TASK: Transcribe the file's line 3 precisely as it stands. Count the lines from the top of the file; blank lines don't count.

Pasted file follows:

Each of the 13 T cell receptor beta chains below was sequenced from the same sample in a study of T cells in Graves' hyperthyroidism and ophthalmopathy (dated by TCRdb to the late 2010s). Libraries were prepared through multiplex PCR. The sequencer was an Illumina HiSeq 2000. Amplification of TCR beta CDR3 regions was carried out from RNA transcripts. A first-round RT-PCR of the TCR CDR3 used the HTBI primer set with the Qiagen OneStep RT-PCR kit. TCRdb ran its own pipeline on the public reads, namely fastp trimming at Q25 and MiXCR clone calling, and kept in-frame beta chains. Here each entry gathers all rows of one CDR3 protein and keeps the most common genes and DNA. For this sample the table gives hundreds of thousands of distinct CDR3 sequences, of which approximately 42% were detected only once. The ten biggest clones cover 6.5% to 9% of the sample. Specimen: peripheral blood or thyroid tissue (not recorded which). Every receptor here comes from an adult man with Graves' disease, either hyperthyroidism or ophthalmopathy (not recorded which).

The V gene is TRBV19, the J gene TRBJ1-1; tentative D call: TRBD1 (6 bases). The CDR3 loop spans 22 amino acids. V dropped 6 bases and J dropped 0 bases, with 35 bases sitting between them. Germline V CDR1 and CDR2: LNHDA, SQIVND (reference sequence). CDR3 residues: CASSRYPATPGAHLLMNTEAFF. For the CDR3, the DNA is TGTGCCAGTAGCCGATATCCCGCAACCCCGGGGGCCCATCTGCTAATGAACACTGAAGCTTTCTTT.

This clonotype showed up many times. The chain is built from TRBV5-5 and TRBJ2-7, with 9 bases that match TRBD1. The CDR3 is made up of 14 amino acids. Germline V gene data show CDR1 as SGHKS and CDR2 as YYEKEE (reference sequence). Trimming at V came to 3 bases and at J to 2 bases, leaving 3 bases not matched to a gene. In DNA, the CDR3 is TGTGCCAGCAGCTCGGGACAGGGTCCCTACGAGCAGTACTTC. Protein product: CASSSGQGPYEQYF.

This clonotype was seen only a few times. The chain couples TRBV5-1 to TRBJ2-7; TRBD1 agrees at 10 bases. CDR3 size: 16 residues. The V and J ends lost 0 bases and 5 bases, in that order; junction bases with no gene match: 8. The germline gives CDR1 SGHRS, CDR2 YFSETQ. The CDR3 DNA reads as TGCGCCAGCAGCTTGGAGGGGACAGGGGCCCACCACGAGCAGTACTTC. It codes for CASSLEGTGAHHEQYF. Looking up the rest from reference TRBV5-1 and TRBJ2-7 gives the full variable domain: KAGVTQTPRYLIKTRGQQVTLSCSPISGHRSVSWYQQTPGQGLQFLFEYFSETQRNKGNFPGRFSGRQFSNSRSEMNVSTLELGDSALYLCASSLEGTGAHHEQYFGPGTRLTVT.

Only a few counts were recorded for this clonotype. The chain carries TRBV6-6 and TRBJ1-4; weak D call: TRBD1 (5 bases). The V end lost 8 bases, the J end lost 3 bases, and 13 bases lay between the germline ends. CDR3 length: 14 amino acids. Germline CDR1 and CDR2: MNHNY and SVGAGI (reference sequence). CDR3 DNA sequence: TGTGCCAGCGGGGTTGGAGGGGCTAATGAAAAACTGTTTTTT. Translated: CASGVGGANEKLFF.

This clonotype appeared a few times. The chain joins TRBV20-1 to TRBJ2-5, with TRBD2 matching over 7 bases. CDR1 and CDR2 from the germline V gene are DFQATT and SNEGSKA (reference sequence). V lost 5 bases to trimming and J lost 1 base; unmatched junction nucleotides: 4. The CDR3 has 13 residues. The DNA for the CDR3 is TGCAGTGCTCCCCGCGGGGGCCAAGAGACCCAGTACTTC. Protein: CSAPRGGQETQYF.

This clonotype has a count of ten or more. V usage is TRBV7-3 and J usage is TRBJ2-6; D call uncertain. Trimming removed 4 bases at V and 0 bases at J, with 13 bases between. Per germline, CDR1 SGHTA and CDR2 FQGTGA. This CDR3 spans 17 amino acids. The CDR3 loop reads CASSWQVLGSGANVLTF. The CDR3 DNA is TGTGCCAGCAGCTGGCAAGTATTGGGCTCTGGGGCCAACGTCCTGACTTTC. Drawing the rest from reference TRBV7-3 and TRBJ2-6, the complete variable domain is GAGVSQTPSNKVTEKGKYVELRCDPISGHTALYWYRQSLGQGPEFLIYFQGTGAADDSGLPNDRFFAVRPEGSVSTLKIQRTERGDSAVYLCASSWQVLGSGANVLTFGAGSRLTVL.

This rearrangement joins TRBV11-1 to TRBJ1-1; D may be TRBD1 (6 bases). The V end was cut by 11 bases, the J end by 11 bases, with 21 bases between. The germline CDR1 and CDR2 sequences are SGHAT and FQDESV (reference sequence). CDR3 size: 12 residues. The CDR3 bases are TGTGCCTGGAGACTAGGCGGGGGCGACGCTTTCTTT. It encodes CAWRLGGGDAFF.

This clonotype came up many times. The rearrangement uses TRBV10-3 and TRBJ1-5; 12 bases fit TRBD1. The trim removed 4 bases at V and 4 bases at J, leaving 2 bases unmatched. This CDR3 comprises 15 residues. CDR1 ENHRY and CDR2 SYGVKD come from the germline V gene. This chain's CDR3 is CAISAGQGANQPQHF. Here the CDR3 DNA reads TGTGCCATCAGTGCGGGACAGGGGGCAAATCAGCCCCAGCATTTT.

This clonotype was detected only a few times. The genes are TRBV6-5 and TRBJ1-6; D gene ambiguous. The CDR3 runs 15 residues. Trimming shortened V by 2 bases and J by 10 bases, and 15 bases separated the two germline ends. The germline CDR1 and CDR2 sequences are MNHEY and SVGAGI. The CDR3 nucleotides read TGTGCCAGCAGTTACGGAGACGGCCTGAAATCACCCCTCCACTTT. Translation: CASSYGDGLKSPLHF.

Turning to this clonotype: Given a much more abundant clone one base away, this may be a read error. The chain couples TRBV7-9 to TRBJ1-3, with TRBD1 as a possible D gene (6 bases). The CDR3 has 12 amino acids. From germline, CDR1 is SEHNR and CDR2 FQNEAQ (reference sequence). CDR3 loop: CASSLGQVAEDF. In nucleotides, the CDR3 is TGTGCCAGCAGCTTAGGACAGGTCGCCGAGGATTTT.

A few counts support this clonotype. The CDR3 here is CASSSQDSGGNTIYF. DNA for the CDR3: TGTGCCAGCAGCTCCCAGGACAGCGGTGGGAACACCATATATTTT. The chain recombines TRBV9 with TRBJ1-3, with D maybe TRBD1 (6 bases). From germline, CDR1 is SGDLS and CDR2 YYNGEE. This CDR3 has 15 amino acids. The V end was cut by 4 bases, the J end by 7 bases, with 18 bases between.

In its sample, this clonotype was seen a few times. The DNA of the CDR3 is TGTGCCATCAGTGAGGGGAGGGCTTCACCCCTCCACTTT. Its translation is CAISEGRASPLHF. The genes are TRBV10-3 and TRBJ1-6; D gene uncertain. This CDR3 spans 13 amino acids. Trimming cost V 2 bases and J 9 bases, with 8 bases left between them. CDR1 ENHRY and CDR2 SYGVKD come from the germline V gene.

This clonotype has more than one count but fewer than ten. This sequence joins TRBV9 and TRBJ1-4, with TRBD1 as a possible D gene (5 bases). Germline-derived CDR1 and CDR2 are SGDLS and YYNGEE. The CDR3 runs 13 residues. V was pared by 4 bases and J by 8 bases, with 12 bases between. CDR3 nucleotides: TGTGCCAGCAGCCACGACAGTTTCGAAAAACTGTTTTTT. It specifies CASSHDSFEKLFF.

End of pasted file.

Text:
This clonotype showed up many times. The chain is built from TRBV5-5 and TRBJ2-7, with 9 bases that match TRBD1. The CDR3 is made up of 14 amino acids. Germline V gene data show CDR1 as SGHKS and CDR2 as YYEKEE (reference sequence). Trimming at V came to 3 bases and at J to 2 bases, leaving 3 bases not matched to a gene. In DNA, the CDR3 is TGTGCCAGCAGCTCGGGACAGGGTCCCTACGAGCAGTACTTC. Protein product: CASSSGQGPYEQYF.